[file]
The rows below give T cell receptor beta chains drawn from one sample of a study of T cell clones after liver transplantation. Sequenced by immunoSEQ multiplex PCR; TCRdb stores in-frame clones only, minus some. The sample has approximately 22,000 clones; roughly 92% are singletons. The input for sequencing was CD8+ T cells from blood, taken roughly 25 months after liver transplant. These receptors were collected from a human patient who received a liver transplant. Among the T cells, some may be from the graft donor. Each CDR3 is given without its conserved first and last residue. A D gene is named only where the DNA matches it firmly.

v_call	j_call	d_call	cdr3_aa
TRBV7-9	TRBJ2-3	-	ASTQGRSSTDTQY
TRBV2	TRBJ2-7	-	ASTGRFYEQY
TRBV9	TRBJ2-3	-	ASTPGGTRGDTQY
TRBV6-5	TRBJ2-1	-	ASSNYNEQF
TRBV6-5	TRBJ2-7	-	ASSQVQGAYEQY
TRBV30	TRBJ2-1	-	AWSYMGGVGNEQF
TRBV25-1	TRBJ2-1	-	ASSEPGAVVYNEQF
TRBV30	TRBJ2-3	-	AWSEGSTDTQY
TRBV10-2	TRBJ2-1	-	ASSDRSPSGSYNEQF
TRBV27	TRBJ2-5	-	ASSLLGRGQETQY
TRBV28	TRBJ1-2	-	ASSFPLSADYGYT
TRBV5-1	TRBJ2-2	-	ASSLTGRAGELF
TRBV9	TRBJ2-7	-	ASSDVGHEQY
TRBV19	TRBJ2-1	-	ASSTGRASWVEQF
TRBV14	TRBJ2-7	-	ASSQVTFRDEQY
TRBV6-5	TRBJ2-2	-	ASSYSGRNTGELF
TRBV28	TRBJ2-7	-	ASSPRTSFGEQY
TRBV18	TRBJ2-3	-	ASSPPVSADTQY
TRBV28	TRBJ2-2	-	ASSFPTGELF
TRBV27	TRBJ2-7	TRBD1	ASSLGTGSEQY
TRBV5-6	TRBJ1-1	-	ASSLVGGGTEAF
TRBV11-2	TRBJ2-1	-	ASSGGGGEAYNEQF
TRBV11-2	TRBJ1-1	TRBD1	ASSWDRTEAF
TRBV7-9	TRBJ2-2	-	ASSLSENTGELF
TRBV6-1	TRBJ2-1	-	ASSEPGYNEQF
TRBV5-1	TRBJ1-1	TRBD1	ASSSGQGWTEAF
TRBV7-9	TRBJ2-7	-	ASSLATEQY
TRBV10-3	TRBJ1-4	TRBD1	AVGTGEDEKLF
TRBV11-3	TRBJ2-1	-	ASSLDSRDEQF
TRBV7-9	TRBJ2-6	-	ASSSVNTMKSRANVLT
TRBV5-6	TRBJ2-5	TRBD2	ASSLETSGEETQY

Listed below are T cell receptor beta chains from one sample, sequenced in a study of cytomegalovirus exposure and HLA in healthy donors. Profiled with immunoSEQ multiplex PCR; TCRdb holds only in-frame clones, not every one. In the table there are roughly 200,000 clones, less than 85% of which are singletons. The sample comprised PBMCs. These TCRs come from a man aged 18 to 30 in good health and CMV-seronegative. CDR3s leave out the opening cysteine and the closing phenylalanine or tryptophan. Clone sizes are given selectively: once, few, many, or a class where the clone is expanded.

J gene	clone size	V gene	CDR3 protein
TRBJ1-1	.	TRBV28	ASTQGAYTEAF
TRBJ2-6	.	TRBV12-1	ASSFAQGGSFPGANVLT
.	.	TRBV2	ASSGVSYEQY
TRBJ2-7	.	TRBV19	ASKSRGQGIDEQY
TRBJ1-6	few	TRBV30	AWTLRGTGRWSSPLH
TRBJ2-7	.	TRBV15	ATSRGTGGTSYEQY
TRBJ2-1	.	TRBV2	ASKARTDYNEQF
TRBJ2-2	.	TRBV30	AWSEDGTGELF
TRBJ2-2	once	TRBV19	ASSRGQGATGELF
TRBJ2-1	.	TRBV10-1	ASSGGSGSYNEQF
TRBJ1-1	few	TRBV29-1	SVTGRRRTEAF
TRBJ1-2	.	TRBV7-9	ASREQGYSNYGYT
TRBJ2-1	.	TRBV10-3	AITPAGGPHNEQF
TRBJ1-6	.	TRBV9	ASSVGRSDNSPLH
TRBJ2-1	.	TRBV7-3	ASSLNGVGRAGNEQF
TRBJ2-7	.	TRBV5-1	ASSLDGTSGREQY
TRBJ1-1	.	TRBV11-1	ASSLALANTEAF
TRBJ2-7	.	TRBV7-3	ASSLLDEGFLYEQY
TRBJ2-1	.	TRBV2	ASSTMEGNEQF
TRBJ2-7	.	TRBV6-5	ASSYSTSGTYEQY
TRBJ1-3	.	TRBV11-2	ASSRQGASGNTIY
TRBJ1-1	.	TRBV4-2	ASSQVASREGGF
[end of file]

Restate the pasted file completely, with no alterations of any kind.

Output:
The rows below give T cell receptor beta chains drawn from one sample of a study of T cell clones after liver transplantation. Sequenced by immunoSEQ multiplex PCR; TCRdb stores in-frame clones only, minus some. The sample has approximately 22,000 clones; roughly 92% are singletons. The input for sequencing was CD8+ T cells from blood, taken roughly 25 months after liver transplant. These receptors were collected from a human patient who received a liver transplant. Among the T cells, some may be from the graft donor. Each CDR3 is given without its conserved first and last residue. A D gene is named only where the DNA matches it firmly.

v_call	j_call	d_call	cdr3_aa
TRBV7-9	TRBJ2-3	-	ASTQGRSSTDTQY
TRBV2	TRBJ2-7	-	ASTGRFYEQY
TRBV9	TRBJ2-3	-	ASTPGGTRGDTQY
TRBV6-5	TRBJ2-1	-	ASSNYNEQF
TRBV6-5	TRBJ2-7	-	ASSQVQGAYEQY
TRBV30	TRBJ2-1	-	AWSYMGGVGNEQF
TRBV25-1	TRBJ2-1	-	ASSEPGAVVYNEQF
TRBV30	TRBJ2-3	-	AWSEGSTDTQY
TRBV10-2	TRBJ2-1	-	ASSDRSPSGSYNEQF
TRBV27	TRBJ2-5	-	ASSLLGRGQETQY
TRBV28	TRBJ1-2	-	ASSFPLSADYGYT
TRBV5-1	TRBJ2-2	-	ASSLTGRAGELF
TRBV9	TRBJ2-7	-	ASSDVGHEQY
TRBV19	TRBJ2-1	-	ASSTGRASWVEQF
TRBV14	TRBJ2-7	-	ASSQVTFRDEQY
TRBV6-5	TRBJ2-2	-	ASSYSGRNTGELF
TRBV28	TRBJ2-7	-	ASSPRTSFGEQY
TRBV18	TRBJ2-3	-	ASSPPVSADTQY
TRBV28	TRBJ2-2	-	ASSFPTGELF
TRBV27	TRBJ2-7	TRBD1	ASSLGTGSEQY
TRBV5-6	TRBJ1-1	-	ASSLVGGGTEAF
TRBV11-2	TRBJ2-1	-	ASSGGGGEAYNEQF
TRBV11-2	TRBJ1-1	TRBD1	ASSWDRTEAF
TRBV7-9	TRBJ2-2	-	ASSLSENTGELF
TRBV6-1	TRBJ2-1	-	ASSEPGYNEQF
TRBV5-1	TRBJ1-1	TRBD1	ASSSGQGWTEAF
TRBV7-9	TRBJ2-7	-	ASSLATEQY
TRBV10-3	TRBJ1-4	TRBD1	AVGTGEDEKLF
TRBV11-3	TRBJ2-1	-	ASSLDSRDEQF
TRBV7-9	TRBJ2-6	-	ASSSVNTMKSRANVLT
TRBV5-6	TRBJ2-5	TRBD2	ASSLETSGEETQY

Listed below are T cell receptor beta chains from one sample, sequenced in a study of cytomegalovirus exposure and HLA in healthy donors. Profiled with immunoSEQ multiplex PCR; TCRdb holds only in-frame clones, not every one. In the table there are roughly 200,000 clones, less than 85% of which are singletons. The sample comprised PBMCs. These TCRs come from a man aged 18 to 30 in good health and CMV-seronegative. CDR3s leave out the opening cysteine and the closing phenylalanine or tryptophan. Clone sizes are given selectively: once, few, many, or a class where the clone is expanded.

J gene	clone size	V gene	CDR3 protein
TRBJ1-1	.	TRBV28	ASTQGAYTEAF
TRBJ2-6	.	TRBV12-1	ASSFAQGGSFPGANVLT
.	.	TRBV2	ASSGVSYEQY
TRBJ2-7	.	TRBV19	ASKSRGQGIDEQY
TRBJ1-6	few	TRBV30	AWTLRGTGRWSSPLH
TRBJ2-7	.	TRBV15	ATSRGTGGTSYEQY
TRBJ2-1	.	TRBV2	ASKARTDYNEQF
TRBJ2-2	.	TRBV30	AWSEDGTGELF
TRBJ2-2	once	TRBV19	ASSRGQGATGELF
TRBJ2-1	.	TRBV10-1	ASSGGSGSYNEQF
TRBJ1-1	few	TRBV29-1	SVTGRRRTEAF
TRBJ1-2	.	TRBV7-9	ASREQGYSNYGYT
TRBJ2-1	.	TRBV10-3	AITPAGGPHNEQF
TRBJ1-6	.	TRBV9	ASSVGRSDNSPLH
TRBJ2-1	.	TRBV7-3	ASSLNGVGRAGNEQF
TRBJ2-7	.	TRBV5-1	ASSLDGTSGREQY
TRBJ1-1	.	TRBV11-1	ASSLALANTEAF
TRBJ2-7	.	TRBV7-3	ASSLLDEGFLYEQY
TRBJ2-1	.	TRBV2	ASSTMEGNEQF
TRBJ2-7	.	TRBV6-5	ASSYSTSGTYEQY
TRBJ1-3	.	TRBV11-2	ASSRQGASGNTIY
TRBJ1-1	.	TRBV4-2	ASSQVASREGGF